Thursday, August 16, 2012

Working the Work Flows or I Woke Up in a Soho Doorway

Here at your friendly neighborhood Ubuntu Studio development team, we consider Ubuntu Studio as more than just a collection of applications.

This might sound like fancy, highfalutin talk - and I really thought I had talked about this before on my blog, but can't find anything - but considerable thought has been dedicated to exploring how we can make Ubuntu Studio more than the sum of its parts.

One aspect exists that I would really like to improve and I will start this series of posts by expanding my thoughts on it with you. So, sit back, enjoy the ride, and tell me where I'm an idiot and wrong;)

Curiouser and Curiouser

During the development of Ubuntu Studio 12.04 the application set (i.e. the multimedia applications shipped for content creation) was stripped down and rebuilt based on work flows. Work flows were developed to document the preferred tool chain that provided potent, complete support for a tasks Ubuntu Studio users want to accomplish. You can read more about them here.

However, I feel that the work flows are not optimally being utilized unless they are provided to users in a simple and transparent manner so engagement is immediately accessible and intuitive. Wow, that's a lot of crazy words that might not really make sense.  Yes, users can read the work flow documentation, but I believe that a way exists that makes their usage as intuitive and natural. Like breathing, or at least with minimal exploration or thought.

I especially think this is an important consideration given that the development team defined our target audience as content creators who are new to Linux.

The Kids Are Alright

Let's explore a demonstration to underscore the point. For this example we will consider a studio experienced musician who wants to record demo riffs with some simple drum patterns for an upcoming album.

A most common approach (and one documented in the work flow) is to use qjackctl (the JACK sound server control application), Ardour (the DAW), and Hydrogen (the drum machine). The actual (and simplified) work flows is as follows:

  • qjackctl is first used to manage and start the JACK sound server
  • Ardour would then be started and a new project started and tracks for guitar and drums added
  • Hydrogen can then be started and a simple pattern created on repeat
  • qjackctl is again used to make audio connections between Hydrogen and the guitar to Ardour
  • the record button is pressed in Ardour, which starts Hydrogen and records the guitars and drums

This may seem straightforward...but you cheated because I told you what would work. For a new user, there are several significant disadvantages already present which make this a difficult, although not insurmountable, proposition. In particular I would mention:
  • the requirement to start and control a sound server; which is neither intuitive nor conventional in other operating systems (especially a second sound server)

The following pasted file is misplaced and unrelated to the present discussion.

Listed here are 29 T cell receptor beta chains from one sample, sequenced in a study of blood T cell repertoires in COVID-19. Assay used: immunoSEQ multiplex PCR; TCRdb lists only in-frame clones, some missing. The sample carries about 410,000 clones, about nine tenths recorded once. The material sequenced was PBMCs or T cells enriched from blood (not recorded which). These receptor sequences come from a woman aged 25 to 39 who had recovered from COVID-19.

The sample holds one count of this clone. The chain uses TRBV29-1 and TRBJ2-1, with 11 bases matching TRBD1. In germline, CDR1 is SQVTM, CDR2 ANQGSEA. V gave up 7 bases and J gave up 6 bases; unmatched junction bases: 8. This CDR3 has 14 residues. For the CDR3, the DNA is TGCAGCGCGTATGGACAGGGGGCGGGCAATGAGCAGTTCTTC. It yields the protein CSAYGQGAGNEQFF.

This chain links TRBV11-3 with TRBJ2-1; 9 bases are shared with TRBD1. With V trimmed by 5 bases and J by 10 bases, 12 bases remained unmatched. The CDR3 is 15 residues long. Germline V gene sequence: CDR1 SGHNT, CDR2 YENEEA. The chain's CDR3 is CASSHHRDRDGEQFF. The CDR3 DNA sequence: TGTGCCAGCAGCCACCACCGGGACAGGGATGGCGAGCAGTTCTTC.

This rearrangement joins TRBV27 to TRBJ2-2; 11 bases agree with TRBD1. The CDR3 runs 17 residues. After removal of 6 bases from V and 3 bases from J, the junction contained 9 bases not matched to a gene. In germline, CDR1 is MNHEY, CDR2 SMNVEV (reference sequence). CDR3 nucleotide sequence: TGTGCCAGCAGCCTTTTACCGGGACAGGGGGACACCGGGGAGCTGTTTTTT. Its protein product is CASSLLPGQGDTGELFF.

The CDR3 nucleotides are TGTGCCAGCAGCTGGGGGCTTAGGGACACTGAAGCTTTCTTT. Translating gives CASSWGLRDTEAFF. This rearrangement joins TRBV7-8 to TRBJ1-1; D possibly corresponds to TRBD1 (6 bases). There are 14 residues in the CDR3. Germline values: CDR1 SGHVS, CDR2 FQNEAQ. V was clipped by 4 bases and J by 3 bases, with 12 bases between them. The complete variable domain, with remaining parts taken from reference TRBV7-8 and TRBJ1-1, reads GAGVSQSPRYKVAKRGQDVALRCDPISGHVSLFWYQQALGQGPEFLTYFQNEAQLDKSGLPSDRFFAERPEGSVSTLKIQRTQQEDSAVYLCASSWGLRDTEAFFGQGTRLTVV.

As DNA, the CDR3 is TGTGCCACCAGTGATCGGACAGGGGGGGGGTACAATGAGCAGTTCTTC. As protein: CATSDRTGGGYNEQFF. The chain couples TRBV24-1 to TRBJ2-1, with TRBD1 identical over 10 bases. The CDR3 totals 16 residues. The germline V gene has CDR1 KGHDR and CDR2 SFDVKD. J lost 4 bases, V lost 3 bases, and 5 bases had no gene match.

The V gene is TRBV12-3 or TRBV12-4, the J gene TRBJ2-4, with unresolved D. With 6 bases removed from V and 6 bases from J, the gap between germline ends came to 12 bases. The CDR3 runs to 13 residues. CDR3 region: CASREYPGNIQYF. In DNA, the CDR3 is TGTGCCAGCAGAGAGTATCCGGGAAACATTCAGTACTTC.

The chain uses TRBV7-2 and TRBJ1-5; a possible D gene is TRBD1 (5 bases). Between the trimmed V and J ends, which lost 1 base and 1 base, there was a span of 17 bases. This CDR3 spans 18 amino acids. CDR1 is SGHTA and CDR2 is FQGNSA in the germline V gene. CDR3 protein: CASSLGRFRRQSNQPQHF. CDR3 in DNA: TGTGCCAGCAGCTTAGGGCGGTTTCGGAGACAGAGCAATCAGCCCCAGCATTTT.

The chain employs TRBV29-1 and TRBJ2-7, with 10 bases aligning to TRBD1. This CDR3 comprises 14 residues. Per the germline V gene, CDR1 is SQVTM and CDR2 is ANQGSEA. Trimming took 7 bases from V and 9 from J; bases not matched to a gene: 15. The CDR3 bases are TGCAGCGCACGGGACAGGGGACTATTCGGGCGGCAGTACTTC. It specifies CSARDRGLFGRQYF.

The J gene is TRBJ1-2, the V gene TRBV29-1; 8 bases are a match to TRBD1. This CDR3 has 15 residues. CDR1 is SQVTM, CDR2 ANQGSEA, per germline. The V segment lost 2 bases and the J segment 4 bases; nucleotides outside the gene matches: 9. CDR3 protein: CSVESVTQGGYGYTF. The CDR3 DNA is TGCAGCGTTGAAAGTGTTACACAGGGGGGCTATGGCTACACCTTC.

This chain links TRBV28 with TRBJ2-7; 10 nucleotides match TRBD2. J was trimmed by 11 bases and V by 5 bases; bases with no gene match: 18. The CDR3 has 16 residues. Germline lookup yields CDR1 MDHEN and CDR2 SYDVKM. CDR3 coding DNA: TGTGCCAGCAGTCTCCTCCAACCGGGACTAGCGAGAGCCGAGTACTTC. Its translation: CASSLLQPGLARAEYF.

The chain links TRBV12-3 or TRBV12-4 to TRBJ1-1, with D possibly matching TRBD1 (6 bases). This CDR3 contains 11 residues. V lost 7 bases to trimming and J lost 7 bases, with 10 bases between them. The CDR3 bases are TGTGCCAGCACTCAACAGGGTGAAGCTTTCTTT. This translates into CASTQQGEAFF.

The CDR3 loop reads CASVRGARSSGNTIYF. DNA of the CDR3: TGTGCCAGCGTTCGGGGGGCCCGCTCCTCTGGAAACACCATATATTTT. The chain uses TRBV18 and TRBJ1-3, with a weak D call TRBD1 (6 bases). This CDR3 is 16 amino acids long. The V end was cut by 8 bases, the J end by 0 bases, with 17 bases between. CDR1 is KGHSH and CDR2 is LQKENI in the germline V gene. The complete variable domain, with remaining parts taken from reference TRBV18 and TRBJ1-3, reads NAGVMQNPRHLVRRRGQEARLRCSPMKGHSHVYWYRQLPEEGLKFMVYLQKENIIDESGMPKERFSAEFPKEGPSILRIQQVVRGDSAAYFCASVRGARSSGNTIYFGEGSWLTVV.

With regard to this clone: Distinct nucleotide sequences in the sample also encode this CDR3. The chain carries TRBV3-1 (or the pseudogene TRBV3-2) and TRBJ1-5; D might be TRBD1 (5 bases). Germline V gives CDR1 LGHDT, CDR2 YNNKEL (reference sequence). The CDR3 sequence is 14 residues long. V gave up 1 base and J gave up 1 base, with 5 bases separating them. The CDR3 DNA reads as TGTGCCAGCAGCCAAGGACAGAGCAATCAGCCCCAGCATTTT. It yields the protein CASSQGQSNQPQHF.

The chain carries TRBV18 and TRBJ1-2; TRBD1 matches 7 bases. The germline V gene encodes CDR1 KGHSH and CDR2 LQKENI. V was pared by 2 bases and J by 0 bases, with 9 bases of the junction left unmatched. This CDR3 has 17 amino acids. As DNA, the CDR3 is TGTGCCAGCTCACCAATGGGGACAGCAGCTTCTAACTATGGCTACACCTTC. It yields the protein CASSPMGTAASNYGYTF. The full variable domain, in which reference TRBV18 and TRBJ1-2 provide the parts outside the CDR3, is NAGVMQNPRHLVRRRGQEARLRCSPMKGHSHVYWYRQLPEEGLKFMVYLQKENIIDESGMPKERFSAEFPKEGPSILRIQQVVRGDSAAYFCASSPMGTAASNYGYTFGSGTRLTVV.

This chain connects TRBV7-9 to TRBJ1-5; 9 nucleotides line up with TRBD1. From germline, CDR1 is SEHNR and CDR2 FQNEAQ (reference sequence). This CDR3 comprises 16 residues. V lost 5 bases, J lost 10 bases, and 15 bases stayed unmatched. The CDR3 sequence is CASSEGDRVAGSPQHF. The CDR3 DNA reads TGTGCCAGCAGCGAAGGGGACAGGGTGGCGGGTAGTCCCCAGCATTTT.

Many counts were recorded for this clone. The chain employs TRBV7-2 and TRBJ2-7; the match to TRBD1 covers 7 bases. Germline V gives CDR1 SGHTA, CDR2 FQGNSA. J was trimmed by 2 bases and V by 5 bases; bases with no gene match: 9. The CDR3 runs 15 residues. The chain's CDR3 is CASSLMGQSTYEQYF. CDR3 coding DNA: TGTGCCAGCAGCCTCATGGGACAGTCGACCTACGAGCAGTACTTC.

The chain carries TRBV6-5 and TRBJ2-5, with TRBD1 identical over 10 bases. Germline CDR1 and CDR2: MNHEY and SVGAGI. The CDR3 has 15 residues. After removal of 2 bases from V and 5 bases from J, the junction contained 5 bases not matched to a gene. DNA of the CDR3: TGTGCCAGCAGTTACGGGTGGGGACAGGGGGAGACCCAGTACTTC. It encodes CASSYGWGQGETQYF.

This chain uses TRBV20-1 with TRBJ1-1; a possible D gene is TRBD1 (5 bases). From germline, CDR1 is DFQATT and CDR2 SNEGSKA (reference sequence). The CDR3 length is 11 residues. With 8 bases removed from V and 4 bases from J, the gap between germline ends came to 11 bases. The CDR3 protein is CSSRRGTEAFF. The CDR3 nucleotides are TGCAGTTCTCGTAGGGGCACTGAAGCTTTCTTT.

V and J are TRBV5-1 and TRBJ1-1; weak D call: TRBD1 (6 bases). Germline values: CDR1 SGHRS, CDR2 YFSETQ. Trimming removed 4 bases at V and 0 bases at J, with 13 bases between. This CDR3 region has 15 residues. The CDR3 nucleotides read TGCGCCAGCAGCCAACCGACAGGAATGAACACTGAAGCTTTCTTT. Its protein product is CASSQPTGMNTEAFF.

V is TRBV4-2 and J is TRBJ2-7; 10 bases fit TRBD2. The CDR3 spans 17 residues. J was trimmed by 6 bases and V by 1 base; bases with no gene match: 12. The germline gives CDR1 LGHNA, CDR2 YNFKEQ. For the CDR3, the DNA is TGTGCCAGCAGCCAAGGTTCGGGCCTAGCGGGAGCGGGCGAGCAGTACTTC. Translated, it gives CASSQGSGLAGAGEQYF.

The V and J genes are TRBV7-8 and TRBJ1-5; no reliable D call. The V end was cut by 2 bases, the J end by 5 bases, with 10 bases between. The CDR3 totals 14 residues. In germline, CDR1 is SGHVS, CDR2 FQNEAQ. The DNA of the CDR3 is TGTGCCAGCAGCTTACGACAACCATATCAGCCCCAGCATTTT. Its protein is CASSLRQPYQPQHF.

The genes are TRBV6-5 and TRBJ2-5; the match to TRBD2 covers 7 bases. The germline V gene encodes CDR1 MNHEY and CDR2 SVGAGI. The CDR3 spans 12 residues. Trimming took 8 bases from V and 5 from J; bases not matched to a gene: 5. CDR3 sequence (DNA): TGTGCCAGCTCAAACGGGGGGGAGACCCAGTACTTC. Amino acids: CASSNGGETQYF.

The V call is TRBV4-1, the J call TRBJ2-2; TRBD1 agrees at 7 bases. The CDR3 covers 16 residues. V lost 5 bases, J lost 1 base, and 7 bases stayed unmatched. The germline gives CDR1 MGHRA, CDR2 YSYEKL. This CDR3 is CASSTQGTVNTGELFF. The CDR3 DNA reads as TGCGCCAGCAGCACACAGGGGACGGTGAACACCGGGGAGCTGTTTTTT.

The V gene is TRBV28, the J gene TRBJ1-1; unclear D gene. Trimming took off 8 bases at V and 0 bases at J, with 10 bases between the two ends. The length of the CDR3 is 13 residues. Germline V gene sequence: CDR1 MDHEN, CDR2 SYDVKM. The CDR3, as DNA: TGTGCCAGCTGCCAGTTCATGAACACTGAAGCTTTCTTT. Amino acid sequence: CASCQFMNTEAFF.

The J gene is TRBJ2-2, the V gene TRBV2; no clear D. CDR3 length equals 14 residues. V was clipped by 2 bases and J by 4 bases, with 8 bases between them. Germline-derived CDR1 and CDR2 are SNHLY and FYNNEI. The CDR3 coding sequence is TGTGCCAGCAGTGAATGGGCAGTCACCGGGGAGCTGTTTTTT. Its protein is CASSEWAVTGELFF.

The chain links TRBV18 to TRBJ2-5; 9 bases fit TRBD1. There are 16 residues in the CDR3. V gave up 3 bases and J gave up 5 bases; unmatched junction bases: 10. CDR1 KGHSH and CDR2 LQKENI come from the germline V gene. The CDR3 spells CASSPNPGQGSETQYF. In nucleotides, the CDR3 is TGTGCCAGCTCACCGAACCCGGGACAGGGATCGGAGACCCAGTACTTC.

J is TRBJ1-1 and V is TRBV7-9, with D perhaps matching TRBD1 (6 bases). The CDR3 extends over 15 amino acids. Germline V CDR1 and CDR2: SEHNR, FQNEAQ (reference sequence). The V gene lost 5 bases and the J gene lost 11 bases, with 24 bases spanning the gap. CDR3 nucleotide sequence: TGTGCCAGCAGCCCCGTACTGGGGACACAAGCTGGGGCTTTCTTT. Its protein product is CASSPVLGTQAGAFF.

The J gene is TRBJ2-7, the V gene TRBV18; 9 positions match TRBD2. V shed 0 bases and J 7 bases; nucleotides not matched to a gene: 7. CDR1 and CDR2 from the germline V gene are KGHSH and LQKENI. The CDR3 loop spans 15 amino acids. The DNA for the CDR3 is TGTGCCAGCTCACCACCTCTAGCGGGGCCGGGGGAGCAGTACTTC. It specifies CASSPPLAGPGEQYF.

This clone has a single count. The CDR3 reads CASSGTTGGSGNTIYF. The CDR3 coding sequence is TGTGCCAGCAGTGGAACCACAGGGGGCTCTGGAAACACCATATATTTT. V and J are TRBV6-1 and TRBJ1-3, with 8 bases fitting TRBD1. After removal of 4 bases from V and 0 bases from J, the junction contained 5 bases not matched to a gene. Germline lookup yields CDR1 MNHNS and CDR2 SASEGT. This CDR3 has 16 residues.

• the "do one thing and do it well" philosophy results in multiple applications required, which is a  contrast to other operating systems' more monolithic approach
  • the preferred applications designated for a particular work flow are not immediately evident; unless the new user found the documented work flow and read it, but I do not consider this "immediately evident"
  • the Audio Production menu in particular has a lot of applications in it, finding the one needed can be difficult (although the new sub-menus in 12.04 help quite a bit...thanks Len!)
I hope that you can appreciate that even a musician with studio experience might experience difficulty transitioning to Ubuntu Studio (and perhaps Linux audio). It is an appreciable paradigm shift and I believe we need to recognize this.

My Generation

Some might be saying to themselves at this point, "Hey Self! I think Scott is being pretty depressingly critical on Ubuntu Studio." To which you might reply to yourself, "For Linus' sake, he's the bloody project lead, isn't he supposed to tell me Ubuntu Studio provides free sunshine, rainbows, giggles, warm feelings and kittens?"

I suppose I could, and maybe I should. But I can't and I shan't.

I prefer to be open and direct about such things and I think an honest assessment can provide appreciable benefit and growth.

So, the next post we will continue this exploration and discuss goals I think need to be achieve to address these (and other) issues. If I can be succinct enough (hah, probably not) I'll even describe some solutions that have been considered.


Jeff Hendricks said...

I totally agree, qjackctl is extremely unintuitive. You can use the built-in function in Ardour, but it gets complicated when you use Hydrogen, rosegarden, jackrack, qsynth, etc. at the same time. The patchbay in jack helps, but it takes so long to set up! I know this isn't specific to Ubuntu Studio, but it is indicative of the kind of thing we have to deal with. Keep working on it!

Anonymous said...

Forget qjackctl we need laditray and gladish and we need example studio's built in! Took me more than a year to realize how powerful Ubuntu Studio really is. Awesome project, thanks.

BruceG said...

Thank you so much for posting your workflow! I'm not new to Linux, but am new to Ubuntu Studio and trying to figure out audio. This certainly helps.